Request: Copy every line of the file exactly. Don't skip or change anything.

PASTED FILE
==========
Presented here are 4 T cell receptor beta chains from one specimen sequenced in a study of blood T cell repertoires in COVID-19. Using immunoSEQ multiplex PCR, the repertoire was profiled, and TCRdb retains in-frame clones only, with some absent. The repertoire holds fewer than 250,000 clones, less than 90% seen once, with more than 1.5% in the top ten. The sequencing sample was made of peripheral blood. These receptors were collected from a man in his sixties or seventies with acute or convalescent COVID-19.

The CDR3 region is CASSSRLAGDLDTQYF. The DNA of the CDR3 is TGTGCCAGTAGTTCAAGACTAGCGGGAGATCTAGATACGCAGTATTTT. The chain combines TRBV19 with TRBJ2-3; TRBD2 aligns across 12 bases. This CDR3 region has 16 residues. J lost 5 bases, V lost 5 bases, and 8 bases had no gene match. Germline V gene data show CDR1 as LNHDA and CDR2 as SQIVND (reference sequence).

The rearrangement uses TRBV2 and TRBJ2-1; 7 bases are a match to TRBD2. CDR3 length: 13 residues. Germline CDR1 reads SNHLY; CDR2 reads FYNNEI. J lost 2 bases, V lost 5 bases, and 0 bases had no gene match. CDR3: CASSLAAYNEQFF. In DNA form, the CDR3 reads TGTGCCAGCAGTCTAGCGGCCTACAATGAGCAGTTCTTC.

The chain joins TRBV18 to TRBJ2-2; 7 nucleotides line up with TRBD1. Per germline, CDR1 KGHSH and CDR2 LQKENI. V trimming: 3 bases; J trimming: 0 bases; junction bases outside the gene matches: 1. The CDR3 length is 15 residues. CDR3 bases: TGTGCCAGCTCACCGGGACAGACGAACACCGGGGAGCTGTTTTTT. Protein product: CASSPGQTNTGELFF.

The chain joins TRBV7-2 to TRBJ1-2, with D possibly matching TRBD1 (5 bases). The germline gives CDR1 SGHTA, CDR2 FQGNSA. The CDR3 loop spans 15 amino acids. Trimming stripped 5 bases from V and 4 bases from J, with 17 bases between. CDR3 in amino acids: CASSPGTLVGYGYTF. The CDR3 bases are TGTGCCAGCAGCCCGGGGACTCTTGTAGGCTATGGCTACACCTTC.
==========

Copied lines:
Presented here are 4 T cell receptor beta chains from one specimen sequenced in a study of blood T cell repertoires in COVID-19. Using immunoSEQ multiplex PCR, the repertoire was profiled, and TCRdb retains in-frame clones only, with some absent. The repertoire holds fewer than 250,000 clones, less than 90% seen once, with more than 1.5% in the top ten. The sequencing sample was made of peripheral blood. These receptors were collected from a man in his sixties or seventies with acute or convalescent COVID-19.

The CDR3 region is CASSSRLAGDLDTQYF. The DNA of the CDR3 is TGTGCCAGTAGTTCAAGACTAGCGGGAGATCTAGATACGCAGTATTTT. The chain combines TRBV19 with TRBJ2-3; TRBD2 aligns across 12 bases. This CDR3 region has 16 residues. J lost 5 bases, V lost 5 bases, and 8 bases had no gene match. Germline V gene data show CDR1 as LNHDA and CDR2 as SQIVND (reference sequence).

The rearrangement uses TRBV2 and TRBJ2-1; 7 bases are a match to TRBD2. CDR3 length: 13 residues. Germline CDR1 reads SNHLY; CDR2 reads FYNNEI. J lost 2 bases, V lost 5 bases, and 0 bases had no gene match. CDR3: CASSLAAYNEQFF. In DNA form, the CDR3 reads TGTGCCAGCAGTCTAGCGGCCTACAATGAGCAGTTCTTC.

The chain joins TRBV18 to TRBJ2-2; 7 nucleotides line up with TRBD1. Per germline, CDR1 KGHSH and CDR2 LQKENI. V trimming: 3 bases; J trimming: 0 bases; junction bases outside the gene matches: 1. The CDR3 length is 15 residues. CDR3 bases: TGTGCCAGCTCACCGGGACAGACGAACACCGGGGAGCTGTTTTTT. Protein product: CASSPGQTNTGELFF.

The chain joins TRBV7-2 to TRBJ1-2, with D possibly matching TRBD1 (5 bases). The germline gives CDR1 SGHTA, CDR2 FQGNSA. The CDR3 loop spans 15 amino acids. Trimming stripped 5 bases from V and 4 bases from J, with 17 bases between. CDR3 in amino acids: CASSPGTLVGYGYTF. The CDR3 bases are TGTGCCAGCAGCCCGGGGACTCTTGTAGGCTATGGCTACACCTTC.